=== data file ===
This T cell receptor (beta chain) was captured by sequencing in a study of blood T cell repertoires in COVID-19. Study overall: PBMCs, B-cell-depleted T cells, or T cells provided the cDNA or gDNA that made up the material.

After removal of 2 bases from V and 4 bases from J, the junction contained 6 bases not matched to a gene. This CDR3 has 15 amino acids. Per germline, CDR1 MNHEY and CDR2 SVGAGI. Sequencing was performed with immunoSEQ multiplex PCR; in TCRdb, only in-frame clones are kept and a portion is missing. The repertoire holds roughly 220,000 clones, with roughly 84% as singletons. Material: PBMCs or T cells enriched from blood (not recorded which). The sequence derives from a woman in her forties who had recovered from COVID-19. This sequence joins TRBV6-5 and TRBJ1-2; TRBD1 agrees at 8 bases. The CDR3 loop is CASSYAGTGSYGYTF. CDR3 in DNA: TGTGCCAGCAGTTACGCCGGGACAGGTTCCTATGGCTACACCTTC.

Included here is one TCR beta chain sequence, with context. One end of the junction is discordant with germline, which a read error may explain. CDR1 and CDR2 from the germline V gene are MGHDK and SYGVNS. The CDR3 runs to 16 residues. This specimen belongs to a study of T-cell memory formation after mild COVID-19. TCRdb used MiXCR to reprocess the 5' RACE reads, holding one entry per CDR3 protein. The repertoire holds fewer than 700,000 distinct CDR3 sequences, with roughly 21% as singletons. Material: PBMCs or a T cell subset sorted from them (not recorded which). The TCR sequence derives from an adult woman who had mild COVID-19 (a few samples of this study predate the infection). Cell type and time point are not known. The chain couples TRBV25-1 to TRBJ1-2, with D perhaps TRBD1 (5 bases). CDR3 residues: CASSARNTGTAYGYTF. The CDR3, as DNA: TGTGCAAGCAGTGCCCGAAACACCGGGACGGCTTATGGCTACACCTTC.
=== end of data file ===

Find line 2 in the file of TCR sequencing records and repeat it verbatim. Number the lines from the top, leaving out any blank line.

After removal of 2 bases from V and 4 bases from J, the junction contained 6 bases not matched to a gene. This CDR3 has 15 amino acids. Per germline, CDR1 MNHEY and CDR2 SVGAGI. Sequencing was performed with immunoSEQ multiplex PCR; in TCRdb, only in-frame clones are kept and a portion is missing. The repertoire holds roughly 220,000 clones, with roughly 84% as singletons. Material: PBMCs or T cells enriched from blood (not recorded which). The sequence derives from a woman in her forties who had recovered from COVID-19. This sequence joins TRBV6-5 and TRBJ1-2; TRBD1 agrees at 8 bases. The CDR3 loop is CASSYAGTGSYGYTF. CDR3 in DNA: TGTGCCAGCAGTTACGCCGGGACAGGTTCCTATGGCTACACCTTC.